I wasn’t able to determine the average bitrate as the information is not on this release. The film is presented in its original widescreen ratio of 1.85:1, not the slightly less-wide 16:9 as quoted on the back cover and is anamorphic, thus giving an extra 33% of resolution for those with widescreen televisions. Thankfully though, the anamorphic problem of giving people ‘fat faces’, as seen in Wag The Dog and Boogie Nights has now been cured and the geometry is correct.
The sound quality is first-rate and is one of the few comedies that gives your speakers a workout, given the special effects scenes as Stanley zooms around the screen as The Mask and the after-effects that come with his character. This is one of the few EiV titles to get a Dolby Digital 5.1 soundtrack – why can’t they ALL be encoded with Dolby Digital ?
Chapters and Trailer : There are 30 chapter to cover the 97-minute film which is good and the scene-selection screen is animated and scored with the dramatic theme music. The original theatrical trailer is also included.
Languages & Subtitles :
Just one language, but the good news is that it is in English and in Dolby Digital 5.1. No subtitles are to be found though, which is surprising. Either the person in charge couldn’t be bothered, or failed to keep up with Carrey’s manic delivery.
Other extras :
- Biographies & Filmographies: Brief, but at least give you some background info on Carrey, Cameron Diaz, Jeni, Greene and Riegert with a list of films made to date.
- B-Roll: An interesting selection from the daily rushes (footage shot during the film including different takes on some scenes), but it only lasts for 5 minutes.
- ‘Making of’ featurette: For “‘Making of’ featurette”, read “extended trailer with a few soundbites thrown in from Carrey and Cameron”, which leads on to…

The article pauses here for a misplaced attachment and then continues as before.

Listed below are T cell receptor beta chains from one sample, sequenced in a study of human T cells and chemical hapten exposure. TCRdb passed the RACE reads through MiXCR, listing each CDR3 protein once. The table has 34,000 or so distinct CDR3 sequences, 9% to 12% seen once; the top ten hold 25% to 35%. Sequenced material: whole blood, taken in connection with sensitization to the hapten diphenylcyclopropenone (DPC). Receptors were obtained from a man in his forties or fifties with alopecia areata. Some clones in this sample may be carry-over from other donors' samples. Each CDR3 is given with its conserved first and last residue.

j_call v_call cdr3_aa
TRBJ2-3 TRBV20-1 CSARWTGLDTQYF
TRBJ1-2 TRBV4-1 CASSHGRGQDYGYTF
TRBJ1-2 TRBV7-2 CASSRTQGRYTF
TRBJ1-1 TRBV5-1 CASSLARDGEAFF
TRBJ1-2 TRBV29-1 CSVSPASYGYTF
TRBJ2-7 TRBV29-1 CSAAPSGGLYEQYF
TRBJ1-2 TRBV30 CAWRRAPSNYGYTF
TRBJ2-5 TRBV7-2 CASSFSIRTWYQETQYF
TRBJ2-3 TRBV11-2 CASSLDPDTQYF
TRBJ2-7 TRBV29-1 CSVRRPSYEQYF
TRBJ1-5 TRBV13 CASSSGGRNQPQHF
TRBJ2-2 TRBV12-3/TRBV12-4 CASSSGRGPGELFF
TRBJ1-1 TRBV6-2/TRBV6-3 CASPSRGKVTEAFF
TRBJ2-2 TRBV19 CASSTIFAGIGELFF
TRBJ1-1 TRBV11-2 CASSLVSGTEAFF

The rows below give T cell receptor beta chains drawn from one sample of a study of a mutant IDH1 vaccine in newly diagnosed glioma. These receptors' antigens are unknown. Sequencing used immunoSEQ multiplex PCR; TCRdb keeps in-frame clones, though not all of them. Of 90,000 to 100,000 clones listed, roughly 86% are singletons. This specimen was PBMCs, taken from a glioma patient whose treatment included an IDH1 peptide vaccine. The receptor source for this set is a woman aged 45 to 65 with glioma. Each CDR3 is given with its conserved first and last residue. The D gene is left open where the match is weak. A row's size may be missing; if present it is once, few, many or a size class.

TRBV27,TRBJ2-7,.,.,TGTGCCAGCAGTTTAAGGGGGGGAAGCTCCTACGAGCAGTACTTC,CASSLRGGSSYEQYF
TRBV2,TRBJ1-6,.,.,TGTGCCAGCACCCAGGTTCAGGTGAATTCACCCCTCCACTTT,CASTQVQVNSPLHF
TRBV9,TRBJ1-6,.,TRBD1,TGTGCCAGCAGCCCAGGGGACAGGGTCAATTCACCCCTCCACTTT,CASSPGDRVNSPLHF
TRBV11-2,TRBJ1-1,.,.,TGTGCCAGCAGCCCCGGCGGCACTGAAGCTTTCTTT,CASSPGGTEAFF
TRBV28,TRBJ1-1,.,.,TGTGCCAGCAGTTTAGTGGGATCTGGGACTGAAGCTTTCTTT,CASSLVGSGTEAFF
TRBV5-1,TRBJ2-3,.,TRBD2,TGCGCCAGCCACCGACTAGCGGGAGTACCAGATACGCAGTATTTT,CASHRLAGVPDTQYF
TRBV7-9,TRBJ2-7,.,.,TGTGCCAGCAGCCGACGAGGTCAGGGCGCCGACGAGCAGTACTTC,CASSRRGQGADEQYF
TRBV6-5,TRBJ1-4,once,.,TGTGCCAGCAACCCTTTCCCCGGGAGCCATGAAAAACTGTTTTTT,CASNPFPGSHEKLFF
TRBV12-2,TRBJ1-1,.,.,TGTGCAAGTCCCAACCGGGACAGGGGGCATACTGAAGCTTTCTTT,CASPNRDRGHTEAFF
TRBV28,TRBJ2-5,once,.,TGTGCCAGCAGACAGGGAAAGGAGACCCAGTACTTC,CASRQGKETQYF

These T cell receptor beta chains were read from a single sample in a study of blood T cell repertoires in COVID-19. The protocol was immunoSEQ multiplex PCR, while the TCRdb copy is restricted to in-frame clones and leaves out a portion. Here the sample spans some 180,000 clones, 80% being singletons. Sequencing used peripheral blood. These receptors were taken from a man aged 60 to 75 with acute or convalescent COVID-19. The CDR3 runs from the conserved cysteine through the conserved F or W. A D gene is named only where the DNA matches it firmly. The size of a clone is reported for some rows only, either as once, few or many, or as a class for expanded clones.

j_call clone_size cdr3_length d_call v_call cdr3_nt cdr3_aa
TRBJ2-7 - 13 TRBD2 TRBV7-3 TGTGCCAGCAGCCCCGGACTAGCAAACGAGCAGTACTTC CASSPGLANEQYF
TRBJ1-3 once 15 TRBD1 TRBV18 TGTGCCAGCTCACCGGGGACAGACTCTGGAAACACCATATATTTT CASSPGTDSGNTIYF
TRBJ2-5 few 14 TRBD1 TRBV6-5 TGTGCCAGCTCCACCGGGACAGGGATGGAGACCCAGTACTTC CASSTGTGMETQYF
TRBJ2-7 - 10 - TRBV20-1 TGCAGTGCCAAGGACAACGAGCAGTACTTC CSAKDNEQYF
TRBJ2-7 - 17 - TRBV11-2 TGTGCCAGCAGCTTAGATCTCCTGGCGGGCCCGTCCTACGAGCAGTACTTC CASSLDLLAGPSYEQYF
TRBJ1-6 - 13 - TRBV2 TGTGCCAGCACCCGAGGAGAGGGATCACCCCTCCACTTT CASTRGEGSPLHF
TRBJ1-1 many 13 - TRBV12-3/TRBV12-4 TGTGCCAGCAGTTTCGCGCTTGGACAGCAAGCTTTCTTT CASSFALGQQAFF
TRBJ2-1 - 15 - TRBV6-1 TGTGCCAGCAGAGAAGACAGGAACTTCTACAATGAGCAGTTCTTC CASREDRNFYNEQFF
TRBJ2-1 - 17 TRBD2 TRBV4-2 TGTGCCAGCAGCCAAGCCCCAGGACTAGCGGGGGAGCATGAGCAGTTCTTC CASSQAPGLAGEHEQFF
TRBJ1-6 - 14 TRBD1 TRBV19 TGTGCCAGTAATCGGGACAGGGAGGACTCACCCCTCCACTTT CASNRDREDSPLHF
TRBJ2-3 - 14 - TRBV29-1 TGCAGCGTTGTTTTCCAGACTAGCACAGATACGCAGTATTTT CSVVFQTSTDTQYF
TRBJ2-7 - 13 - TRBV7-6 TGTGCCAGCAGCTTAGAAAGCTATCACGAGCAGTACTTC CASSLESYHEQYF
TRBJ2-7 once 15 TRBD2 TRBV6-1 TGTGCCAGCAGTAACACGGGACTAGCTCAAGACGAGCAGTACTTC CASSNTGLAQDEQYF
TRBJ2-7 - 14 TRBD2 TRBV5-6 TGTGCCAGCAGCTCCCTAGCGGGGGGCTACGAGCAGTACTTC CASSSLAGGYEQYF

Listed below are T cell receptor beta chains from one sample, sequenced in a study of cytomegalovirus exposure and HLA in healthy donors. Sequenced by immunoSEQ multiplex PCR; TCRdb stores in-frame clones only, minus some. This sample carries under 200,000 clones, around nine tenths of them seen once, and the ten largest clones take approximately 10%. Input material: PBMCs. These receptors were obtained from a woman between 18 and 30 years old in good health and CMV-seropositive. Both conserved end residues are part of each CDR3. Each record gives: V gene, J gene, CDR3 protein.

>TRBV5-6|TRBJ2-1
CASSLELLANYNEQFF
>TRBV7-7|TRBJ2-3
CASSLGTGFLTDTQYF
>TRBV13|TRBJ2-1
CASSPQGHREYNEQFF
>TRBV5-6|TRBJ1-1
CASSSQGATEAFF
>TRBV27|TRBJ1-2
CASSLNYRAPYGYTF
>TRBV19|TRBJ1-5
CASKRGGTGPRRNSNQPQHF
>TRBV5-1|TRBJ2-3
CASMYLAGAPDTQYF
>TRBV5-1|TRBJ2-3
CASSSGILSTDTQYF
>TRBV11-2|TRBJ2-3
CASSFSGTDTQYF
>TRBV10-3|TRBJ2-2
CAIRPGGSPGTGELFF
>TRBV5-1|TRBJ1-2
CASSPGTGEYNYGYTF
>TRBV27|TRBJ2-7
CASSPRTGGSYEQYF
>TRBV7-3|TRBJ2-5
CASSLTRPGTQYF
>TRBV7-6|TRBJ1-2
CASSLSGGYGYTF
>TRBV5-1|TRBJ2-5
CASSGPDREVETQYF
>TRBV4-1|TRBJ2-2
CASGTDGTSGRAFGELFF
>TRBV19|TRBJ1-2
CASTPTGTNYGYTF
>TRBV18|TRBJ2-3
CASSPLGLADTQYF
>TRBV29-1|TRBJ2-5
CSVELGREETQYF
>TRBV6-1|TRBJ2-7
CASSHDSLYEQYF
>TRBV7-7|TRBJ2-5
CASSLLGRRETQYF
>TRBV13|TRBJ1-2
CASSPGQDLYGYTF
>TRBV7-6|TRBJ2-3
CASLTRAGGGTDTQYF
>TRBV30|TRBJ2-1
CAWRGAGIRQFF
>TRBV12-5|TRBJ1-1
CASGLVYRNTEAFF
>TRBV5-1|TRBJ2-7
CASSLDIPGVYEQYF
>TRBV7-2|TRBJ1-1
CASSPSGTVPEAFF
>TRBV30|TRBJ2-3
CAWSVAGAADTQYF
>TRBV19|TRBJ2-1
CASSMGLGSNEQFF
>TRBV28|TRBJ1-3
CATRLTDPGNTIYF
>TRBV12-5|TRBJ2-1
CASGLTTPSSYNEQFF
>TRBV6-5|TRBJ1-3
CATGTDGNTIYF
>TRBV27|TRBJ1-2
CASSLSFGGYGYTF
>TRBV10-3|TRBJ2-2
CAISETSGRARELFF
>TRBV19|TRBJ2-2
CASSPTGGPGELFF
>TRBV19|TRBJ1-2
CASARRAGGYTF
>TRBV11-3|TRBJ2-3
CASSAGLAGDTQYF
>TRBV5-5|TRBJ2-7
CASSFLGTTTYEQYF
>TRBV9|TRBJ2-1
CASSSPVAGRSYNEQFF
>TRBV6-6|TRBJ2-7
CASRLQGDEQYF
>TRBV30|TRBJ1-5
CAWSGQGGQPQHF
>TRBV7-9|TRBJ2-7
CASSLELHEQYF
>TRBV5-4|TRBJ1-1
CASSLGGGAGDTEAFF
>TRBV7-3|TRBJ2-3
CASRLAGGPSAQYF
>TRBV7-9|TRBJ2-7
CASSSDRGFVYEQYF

- Interviews: Brief chats with those listed in the B&F extras, but most of them don’t last any longer than a few seconds if that and will not be something you’ll go back to time and again.
- Director’s Commentary: Not often included on DVDs in the UK, but they’re always welcome and worth dipping into to hear the thoughts of the director in question. In this case, it’s Charles Russell‘s turn and he certainly sounds like he’s enjoying himself as he takes you through it. It would have been nice if one had been included from Warner on his more recent film, Eraser, if only to find out his thoughts on the BBFC cutting nearly four minutes from the Arnie flick.
The main menu and scene-selections are brilliantly animated and scored with dramatic music from Randy Edelman‘s score to set the scene. The others are static and silent but equally colourful to fit in with the theme of the film.
On inserting the disc, you see the copyright info, the Entertainment In Video logo and finally the New Line Cinema logo before the menu appears. Clicking on “Play Movie” brings up the New Line Cinema logo again before the film starts.
walking around the set in the nude,
much to the surprise of the other cast members.
The Mask on DVD is a product that scores close-to-full marks in most sections. About the only thing missing here that’s on the American release is some deleted scenes and with this version containing an anamorphic picture and DD5.1 sound, it’s definitely one of EiV‘s better releases.
It makes me wonder though – if these two aforementioned high-points are a possibility in the world of UK DVD, how come so many of their titles are coming out non-anamorphic and with a ProLogic soundtrack ? FILM : ***** PICTURE QUALITY : ****½ SOUND QUALITY: ***** EXTRAS: **** ——————————- OVERALL: ****½
Review copyright © Dominic Robinson, 1999.
Reviewer of movies, videogames and music since 1994. Aortic valve operation survivor from the same year. Running DVDfever.co.uk since 2000. Nobel Peace Prize winner 2021.